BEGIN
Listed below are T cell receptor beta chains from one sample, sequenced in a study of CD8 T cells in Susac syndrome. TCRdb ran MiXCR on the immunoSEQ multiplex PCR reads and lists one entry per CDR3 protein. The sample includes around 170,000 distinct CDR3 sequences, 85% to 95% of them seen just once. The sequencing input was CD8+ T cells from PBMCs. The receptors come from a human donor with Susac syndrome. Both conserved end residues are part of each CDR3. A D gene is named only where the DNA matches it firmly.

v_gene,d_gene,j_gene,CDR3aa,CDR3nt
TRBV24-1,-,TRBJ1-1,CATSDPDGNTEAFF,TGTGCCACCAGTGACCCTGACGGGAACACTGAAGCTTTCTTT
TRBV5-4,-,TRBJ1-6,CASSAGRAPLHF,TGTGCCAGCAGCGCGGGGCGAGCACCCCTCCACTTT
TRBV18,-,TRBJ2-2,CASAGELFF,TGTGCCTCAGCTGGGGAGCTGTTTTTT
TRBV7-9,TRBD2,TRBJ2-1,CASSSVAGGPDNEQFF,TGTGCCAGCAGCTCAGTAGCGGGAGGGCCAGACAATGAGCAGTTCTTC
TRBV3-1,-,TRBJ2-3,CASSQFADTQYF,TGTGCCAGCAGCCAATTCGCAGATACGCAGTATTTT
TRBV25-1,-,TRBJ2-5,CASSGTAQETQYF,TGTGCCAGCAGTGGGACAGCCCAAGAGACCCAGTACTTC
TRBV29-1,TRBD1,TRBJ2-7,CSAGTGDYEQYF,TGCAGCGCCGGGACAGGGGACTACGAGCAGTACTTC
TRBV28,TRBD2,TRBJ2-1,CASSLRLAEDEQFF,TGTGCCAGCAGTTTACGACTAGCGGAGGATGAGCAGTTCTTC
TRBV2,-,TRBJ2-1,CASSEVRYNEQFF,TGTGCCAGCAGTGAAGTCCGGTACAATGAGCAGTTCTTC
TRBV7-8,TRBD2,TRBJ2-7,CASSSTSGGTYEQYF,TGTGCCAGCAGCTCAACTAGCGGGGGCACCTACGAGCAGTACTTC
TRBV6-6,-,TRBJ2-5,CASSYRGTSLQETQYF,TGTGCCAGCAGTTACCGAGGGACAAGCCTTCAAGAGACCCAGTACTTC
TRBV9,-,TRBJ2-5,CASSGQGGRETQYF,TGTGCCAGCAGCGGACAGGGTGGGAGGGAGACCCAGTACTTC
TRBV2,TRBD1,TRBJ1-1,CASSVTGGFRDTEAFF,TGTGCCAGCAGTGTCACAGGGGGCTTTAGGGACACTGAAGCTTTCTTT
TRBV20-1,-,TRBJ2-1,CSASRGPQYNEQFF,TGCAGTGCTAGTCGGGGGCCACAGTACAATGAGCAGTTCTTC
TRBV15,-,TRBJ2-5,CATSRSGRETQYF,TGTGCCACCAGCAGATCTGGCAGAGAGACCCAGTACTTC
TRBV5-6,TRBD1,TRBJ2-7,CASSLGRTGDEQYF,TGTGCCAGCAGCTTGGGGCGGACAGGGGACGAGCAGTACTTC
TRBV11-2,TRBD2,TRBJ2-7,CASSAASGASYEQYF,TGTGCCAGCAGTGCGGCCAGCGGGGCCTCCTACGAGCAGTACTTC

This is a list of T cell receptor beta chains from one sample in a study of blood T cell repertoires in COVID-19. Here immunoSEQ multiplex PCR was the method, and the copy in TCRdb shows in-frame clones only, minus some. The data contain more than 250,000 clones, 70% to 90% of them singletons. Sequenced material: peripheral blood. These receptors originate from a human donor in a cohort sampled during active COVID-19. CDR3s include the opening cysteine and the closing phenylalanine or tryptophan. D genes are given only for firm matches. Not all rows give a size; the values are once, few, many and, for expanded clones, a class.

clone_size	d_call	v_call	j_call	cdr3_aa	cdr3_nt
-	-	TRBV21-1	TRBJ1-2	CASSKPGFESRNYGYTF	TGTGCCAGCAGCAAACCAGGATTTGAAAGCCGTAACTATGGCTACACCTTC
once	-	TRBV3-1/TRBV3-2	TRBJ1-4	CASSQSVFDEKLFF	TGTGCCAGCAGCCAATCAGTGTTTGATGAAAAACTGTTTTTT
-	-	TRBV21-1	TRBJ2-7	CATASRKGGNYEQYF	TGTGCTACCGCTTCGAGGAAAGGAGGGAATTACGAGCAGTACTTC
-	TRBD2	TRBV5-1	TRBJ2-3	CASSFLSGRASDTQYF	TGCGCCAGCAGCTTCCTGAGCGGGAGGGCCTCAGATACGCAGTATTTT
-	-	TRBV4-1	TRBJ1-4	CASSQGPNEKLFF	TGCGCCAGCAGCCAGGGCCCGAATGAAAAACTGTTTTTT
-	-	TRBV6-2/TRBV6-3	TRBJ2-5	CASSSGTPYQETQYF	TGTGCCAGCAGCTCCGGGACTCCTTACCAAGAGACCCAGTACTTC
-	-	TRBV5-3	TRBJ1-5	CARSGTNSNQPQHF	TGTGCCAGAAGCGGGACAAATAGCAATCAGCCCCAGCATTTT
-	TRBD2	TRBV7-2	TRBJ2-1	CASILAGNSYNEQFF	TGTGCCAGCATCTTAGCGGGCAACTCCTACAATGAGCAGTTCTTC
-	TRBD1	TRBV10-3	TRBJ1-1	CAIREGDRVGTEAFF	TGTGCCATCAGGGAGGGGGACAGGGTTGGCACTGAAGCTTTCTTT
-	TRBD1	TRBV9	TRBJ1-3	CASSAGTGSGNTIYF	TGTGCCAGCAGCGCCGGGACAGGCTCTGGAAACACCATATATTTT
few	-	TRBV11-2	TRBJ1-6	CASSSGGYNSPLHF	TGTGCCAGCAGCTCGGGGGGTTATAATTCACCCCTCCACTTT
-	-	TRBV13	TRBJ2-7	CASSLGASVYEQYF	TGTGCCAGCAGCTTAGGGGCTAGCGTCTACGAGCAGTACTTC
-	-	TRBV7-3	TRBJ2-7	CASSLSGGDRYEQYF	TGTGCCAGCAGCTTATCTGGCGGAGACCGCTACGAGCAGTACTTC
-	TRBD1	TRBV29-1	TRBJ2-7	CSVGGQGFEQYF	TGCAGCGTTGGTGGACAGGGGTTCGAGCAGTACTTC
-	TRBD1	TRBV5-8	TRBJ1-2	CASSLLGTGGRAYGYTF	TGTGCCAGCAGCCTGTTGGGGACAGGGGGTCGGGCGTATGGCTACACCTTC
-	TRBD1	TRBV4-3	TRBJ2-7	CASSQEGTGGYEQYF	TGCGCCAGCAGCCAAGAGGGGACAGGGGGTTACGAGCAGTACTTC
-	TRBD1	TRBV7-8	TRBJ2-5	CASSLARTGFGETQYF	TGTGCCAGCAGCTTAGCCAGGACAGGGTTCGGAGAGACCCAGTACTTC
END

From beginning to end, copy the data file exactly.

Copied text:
Listed below are T cell receptor beta chains from one sample, sequenced in a study of CD8 T cells in Susac syndrome. TCRdb ran MiXCR on the immunoSEQ multiplex PCR reads and lists one entry per CDR3 protein. The sample includes around 170,000 distinct CDR3 sequences, 85% to 95% of them seen just once. The sequencing input was CD8+ T cells from PBMCs. The receptors come from a human donor with Susac syndrome. Both conserved end residues are part of each CDR3. A D gene is named only where the DNA matches it firmly.

v_gene,d_gene,j_gene,CDR3aa,CDR3nt
TRBV24-1,-,TRBJ1-1,CATSDPDGNTEAFF,TGTGCCACCAGTGACCCTGACGGGAACACTGAAGCTTTCTTT
TRBV5-4,-,TRBJ1-6,CASSAGRAPLHF,TGTGCCAGCAGCGCGGGGCGAGCACCCCTCCACTTT
TRBV18,-,TRBJ2-2,CASAGELFF,TGTGCCTCAGCTGGGGAGCTGTTTTTT
TRBV7-9,TRBD2,TRBJ2-1,CASSSVAGGPDNEQFF,TGTGCCAGCAGCTCAGTAGCGGGAGGGCCAGACAATGAGCAGTTCTTC
TRBV3-1,-,TRBJ2-3,CASSQFADTQYF,TGTGCCAGCAGCCAATTCGCAGATACGCAGTATTTT
TRBV25-1,-,TRBJ2-5,CASSGTAQETQYF,TGTGCCAGCAGTGGGACAGCCCAAGAGACCCAGTACTTC
TRBV29-1,TRBD1,TRBJ2-7,CSAGTGDYEQYF,TGCAGCGCCGGGACAGGGGACTACGAGCAGTACTTC
TRBV28,TRBD2,TRBJ2-1,CASSLRLAEDEQFF,TGTGCCAGCAGTTTACGACTAGCGGAGGATGAGCAGTTCTTC
TRBV2,-,TRBJ2-1,CASSEVRYNEQFF,TGTGCCAGCAGTGAAGTCCGGTACAATGAGCAGTTCTTC
TRBV7-8,TRBD2,TRBJ2-7,CASSSTSGGTYEQYF,TGTGCCAGCAGCTCAACTAGCGGGGGCACCTACGAGCAGTACTTC
TRBV6-6,-,TRBJ2-5,CASSYRGTSLQETQYF,TGTGCCAGCAGTTACCGAGGGACAAGCCTTCAAGAGACCCAGTACTTC
TRBV9,-,TRBJ2-5,CASSGQGGRETQYF,TGTGCCAGCAGCGGACAGGGTGGGAGGGAGACCCAGTACTTC
TRBV2,TRBD1,TRBJ1-1,CASSVTGGFRDTEAFF,TGTGCCAGCAGTGTCACAGGGGGCTTTAGGGACACTGAAGCTTTCTTT
TRBV20-1,-,TRBJ2-1,CSASRGPQYNEQFF,TGCAGTGCTAGTCGGGGGCCACAGTACAATGAGCAGTTCTTC
TRBV15,-,TRBJ2-5,CATSRSGRETQYF,TGTGCCACCAGCAGATCTGGCAGAGAGACCCAGTACTTC
TRBV5-6,TRBD1,TRBJ2-7,CASSLGRTGDEQYF,TGTGCCAGCAGCTTGGGGCGGACAGGGGACGAGCAGTACTTC
TRBV11-2,TRBD2,TRBJ2-7,CASSAASGASYEQYF,TGTGCCAGCAGTGCGGCCAGCGGGGCCTCCTACGAGCAGTACTTC

This is a list of T cell receptor beta chains from one sample in a study of blood T cell repertoires in COVID-19. Here immunoSEQ multiplex PCR was the method, and the copy in TCRdb shows in-frame clones only, minus some. The data contain more than 250,000 clones, 70% to 90% of them singletons. Sequenced material: peripheral blood. These receptors originate from a human donor in a cohort sampled during active COVID-19. CDR3s include the opening cysteine and the closing phenylalanine or tryptophan. D genes are given only for firm matches. Not all rows give a size; the values are once, few, many and, for expanded clones, a class.

clone_size	d_call	v_call	j_call	cdr3_aa	cdr3_nt
-	-	TRBV21-1	TRBJ1-2	CASSKPGFESRNYGYTF	TGTGCCAGCAGCAAACCAGGATTTGAAAGCCGTAACTATGGCTACACCTTC
once	-	TRBV3-1/TRBV3-2	TRBJ1-4	CASSQSVFDEKLFF	TGTGCCAGCAGCCAATCAGTGTTTGATGAAAAACTGTTTTTT
-	-	TRBV21-1	TRBJ2-7	CATASRKGGNYEQYF	TGTGCTACCGCTTCGAGGAAAGGAGGGAATTACGAGCAGTACTTC
-	TRBD2	TRBV5-1	TRBJ2-3	CASSFLSGRASDTQYF	TGCGCCAGCAGCTTCCTGAGCGGGAGGGCCTCAGATACGCAGTATTTT
-	-	TRBV4-1	TRBJ1-4	CASSQGPNEKLFF	TGCGCCAGCAGCCAGGGCCCGAATGAAAAACTGTTTTTT
-	-	TRBV6-2/TRBV6-3	TRBJ2-5	CASSSGTPYQETQYF	TGTGCCAGCAGCTCCGGGACTCCTTACCAAGAGACCCAGTACTTC
-	-	TRBV5-3	TRBJ1-5	CARSGTNSNQPQHF	TGTGCCAGAAGCGGGACAAATAGCAATCAGCCCCAGCATTTT
-	TRBD2	TRBV7-2	TRBJ2-1	CASILAGNSYNEQFF	TGTGCCAGCATCTTAGCGGGCAACTCCTACAATGAGCAGTTCTTC
-	TRBD1	TRBV10-3	TRBJ1-1	CAIREGDRVGTEAFF	TGTGCCATCAGGGAGGGGGACAGGGTTGGCACTGAAGCTTTCTTT
-	TRBD1	TRBV9	TRBJ1-3	CASSAGTGSGNTIYF	TGTGCCAGCAGCGCCGGGACAGGCTCTGGAAACACCATATATTTT
few	-	TRBV11-2	TRBJ1-6	CASSSGGYNSPLHF	TGTGCCAGCAGCTCGGGGGGTTATAATTCACCCCTCCACTTT
-	-	TRBV13	TRBJ2-7	CASSLGASVYEQYF	TGTGCCAGCAGCTTAGGGGCTAGCGTCTACGAGCAGTACTTC
-	-	TRBV7-3	TRBJ2-7	CASSLSGGDRYEQYF	TGTGCCAGCAGCTTATCTGGCGGAGACCGCTACGAGCAGTACTTC
-	TRBD1	TRBV29-1	TRBJ2-7	CSVGGQGFEQYF	TGCAGCGTTGGTGGACAGGGGTTCGAGCAGTACTTC
-	TRBD1	TRBV5-8	TRBJ1-2	CASSLLGTGGRAYGYTF	TGTGCCAGCAGCCTGTTGGGGACAGGGGGTCGGGCGTATGGCTACACCTTC
-	TRBD1	TRBV4-3	TRBJ2-7	CASSQEGTGGYEQYF	TGCGCCAGCAGCCAAGAGGGGACAGGGGGTTACGAGCAGTACTTC
-	TRBD1	TRBV7-8	TRBJ2-5	CASSLARTGFGETQYF	TGTGCCAGCAGCTTAGCCAGGACAGGGTTCGGAGAGACCCAGTACTTC